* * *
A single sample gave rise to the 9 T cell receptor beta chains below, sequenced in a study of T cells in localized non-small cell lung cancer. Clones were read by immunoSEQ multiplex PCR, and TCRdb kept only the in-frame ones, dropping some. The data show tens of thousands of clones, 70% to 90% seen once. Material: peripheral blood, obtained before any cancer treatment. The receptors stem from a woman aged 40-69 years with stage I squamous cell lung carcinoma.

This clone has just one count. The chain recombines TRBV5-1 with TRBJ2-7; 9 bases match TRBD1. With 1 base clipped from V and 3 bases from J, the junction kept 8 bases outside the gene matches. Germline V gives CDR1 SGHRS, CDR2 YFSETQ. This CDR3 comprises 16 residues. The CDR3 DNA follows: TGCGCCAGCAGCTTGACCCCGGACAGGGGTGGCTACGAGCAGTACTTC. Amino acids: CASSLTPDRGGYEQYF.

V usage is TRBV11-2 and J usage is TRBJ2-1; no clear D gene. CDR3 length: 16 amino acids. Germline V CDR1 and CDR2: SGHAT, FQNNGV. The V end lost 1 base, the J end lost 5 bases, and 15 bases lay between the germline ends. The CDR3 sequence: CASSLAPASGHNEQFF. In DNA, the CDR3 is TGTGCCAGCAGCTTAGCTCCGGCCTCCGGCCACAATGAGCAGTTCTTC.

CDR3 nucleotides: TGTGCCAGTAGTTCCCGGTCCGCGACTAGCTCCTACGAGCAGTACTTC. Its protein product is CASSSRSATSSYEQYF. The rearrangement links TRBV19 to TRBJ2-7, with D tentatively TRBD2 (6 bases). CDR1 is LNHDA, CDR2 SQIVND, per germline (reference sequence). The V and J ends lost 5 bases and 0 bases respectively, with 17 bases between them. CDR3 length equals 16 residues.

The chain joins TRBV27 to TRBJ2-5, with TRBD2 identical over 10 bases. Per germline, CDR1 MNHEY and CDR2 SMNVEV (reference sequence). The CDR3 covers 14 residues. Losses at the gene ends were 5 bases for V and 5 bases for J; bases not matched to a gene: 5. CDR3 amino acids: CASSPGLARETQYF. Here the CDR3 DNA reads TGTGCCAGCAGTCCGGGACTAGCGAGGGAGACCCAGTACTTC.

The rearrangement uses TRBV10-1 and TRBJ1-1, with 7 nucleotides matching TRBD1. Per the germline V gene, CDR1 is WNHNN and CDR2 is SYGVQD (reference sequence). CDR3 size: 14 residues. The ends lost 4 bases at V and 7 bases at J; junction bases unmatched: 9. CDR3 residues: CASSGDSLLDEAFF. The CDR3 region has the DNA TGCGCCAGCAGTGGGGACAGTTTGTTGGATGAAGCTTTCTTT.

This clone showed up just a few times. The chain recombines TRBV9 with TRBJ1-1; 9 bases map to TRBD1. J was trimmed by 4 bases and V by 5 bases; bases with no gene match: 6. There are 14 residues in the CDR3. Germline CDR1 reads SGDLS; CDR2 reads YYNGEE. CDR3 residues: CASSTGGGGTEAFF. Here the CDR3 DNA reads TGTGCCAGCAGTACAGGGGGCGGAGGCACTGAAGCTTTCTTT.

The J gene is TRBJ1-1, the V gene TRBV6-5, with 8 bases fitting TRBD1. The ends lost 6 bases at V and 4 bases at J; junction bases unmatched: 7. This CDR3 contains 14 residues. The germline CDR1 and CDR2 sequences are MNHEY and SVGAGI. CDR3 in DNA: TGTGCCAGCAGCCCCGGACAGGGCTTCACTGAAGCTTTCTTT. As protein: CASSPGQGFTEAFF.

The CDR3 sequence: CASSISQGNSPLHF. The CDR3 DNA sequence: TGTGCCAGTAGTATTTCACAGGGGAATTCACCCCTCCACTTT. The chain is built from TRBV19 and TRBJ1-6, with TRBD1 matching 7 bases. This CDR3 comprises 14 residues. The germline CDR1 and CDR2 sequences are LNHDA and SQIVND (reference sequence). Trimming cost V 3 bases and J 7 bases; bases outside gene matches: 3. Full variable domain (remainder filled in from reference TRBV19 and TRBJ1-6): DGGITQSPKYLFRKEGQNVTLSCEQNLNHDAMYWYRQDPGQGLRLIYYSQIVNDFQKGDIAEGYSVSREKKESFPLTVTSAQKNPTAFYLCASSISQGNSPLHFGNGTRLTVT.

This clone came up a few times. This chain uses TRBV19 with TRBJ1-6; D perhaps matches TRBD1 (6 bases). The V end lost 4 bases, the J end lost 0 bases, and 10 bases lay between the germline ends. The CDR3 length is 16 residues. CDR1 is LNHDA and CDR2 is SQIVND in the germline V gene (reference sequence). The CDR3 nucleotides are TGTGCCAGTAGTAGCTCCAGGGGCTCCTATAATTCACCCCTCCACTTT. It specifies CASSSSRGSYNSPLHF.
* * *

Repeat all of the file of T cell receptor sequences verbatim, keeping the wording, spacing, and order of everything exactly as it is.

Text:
A single sample gave rise to the 9 T cell receptor beta chains below, sequenced in a study of T cells in localized non-small cell lung cancer. Clones were read by immunoSEQ multiplex PCR, and TCRdb kept only the in-frame ones, dropping some. The data show tens of thousands of clones, 70% to 90% seen once. Material: peripheral blood, obtained before any cancer treatment. The receptors stem from a woman aged 40-69 years with stage I squamous cell lung carcinoma.

This clone has just one count. The chain recombines TRBV5-1 with TRBJ2-7; 9 bases match TRBD1. With 1 base clipped from V and 3 bases from J, the junction kept 8 bases outside the gene matches. Germline V gives CDR1 SGHRS, CDR2 YFSETQ. This CDR3 comprises 16 residues. The CDR3 DNA follows: TGCGCCAGCAGCTTGACCCCGGACAGGGGTGGCTACGAGCAGTACTTC. Amino acids: CASSLTPDRGGYEQYF.

V usage is TRBV11-2 and J usage is TRBJ2-1; no clear D gene. CDR3 length: 16 amino acids. Germline V CDR1 and CDR2: SGHAT, FQNNGV. The V end lost 1 base, the J end lost 5 bases, and 15 bases lay between the germline ends. The CDR3 sequence: CASSLAPASGHNEQFF. In DNA, the CDR3 is TGTGCCAGCAGCTTAGCTCCGGCCTCCGGCCACAATGAGCAGTTCTTC.

CDR3 nucleotides: TGTGCCAGTAGTTCCCGGTCCGCGACTAGCTCCTACGAGCAGTACTTC. Its protein product is CASSSRSATSSYEQYF. The rearrangement links TRBV19 to TRBJ2-7, with D tentatively TRBD2 (6 bases). CDR1 is LNHDA, CDR2 SQIVND, per germline (reference sequence). The V and J ends lost 5 bases and 0 bases respectively, with 17 bases between them. CDR3 length equals 16 residues.

The chain joins TRBV27 to TRBJ2-5, with TRBD2 identical over 10 bases. Per germline, CDR1 MNHEY and CDR2 SMNVEV (reference sequence). The CDR3 covers 14 residues. Losses at the gene ends were 5 bases for V and 5 bases for J; bases not matched to a gene: 5. CDR3 amino acids: CASSPGLARETQYF. Here the CDR3 DNA reads TGTGCCAGCAGTCCGGGACTAGCGAGGGAGACCCAGTACTTC.

The rearrangement uses TRBV10-1 and TRBJ1-1, with 7 nucleotides matching TRBD1. Per the germline V gene, CDR1 is WNHNN and CDR2 is SYGVQD (reference sequence). CDR3 size: 14 residues. The ends lost 4 bases at V and 7 bases at J; junction bases unmatched: 9. CDR3 residues: CASSGDSLLDEAFF. The CDR3 region has the DNA TGCGCCAGCAGTGGGGACAGTTTGTTGGATGAAGCTTTCTTT.

This clone showed up just a few times. The chain recombines TRBV9 with TRBJ1-1; 9 bases map to TRBD1. J was trimmed by 4 bases and V by 5 bases; bases with no gene match: 6. There are 14 residues in the CDR3. Germline CDR1 reads SGDLS; CDR2 reads YYNGEE. CDR3 residues: CASSTGGGGTEAFF. Here the CDR3 DNA reads TGTGCCAGCAGTACAGGGGGCGGAGGCACTGAAGCTTTCTTT.

The J gene is TRBJ1-1, the V gene TRBV6-5, with 8 bases fitting TRBD1. The ends lost 6 bases at V and 4 bases at J; junction bases unmatched: 7. This CDR3 contains 14 residues. The germline CDR1 and CDR2 sequences are MNHEY and SVGAGI. CDR3 in DNA: TGTGCCAGCAGCCCCGGACAGGGCTTCACTGAAGCTTTCTTT. As protein: CASSPGQGFTEAFF.

The CDR3 sequence: CASSISQGNSPLHF. The CDR3 DNA sequence: TGTGCCAGTAGTATTTCACAGGGGAATTCACCCCTCCACTTT. The chain is built from TRBV19 and TRBJ1-6, with TRBD1 matching 7 bases. This CDR3 comprises 14 residues. The germline CDR1 and CDR2 sequences are LNHDA and SQIVND (reference sequence). Trimming cost V 3 bases and J 7 bases; bases outside gene matches: 3. Full variable domain (remainder filled in from reference TRBV19 and TRBJ1-6): DGGITQSPKYLFRKEGQNVTLSCEQNLNHDAMYWYRQDPGQGLRLIYYSQIVNDFQKGDIAEGYSVSREKKESFPLTVTSAQKNPTAFYLCASSISQGNSPLHFGNGTRLTVT.

This clone came up a few times. This chain uses TRBV19 with TRBJ1-6; D perhaps matches TRBD1 (6 bases). The V end lost 4 bases, the J end lost 0 bases, and 10 bases lay between the germline ends. The CDR3 length is 16 residues. CDR1 is LNHDA and CDR2 is SQIVND in the germline V gene (reference sequence). The CDR3 nucleotides are TGTGCCAGTAGTAGCTCCAGGGGCTCCTATAATTCACCCCTCCACTTT. It specifies CASSSSRGSYNSPLHF.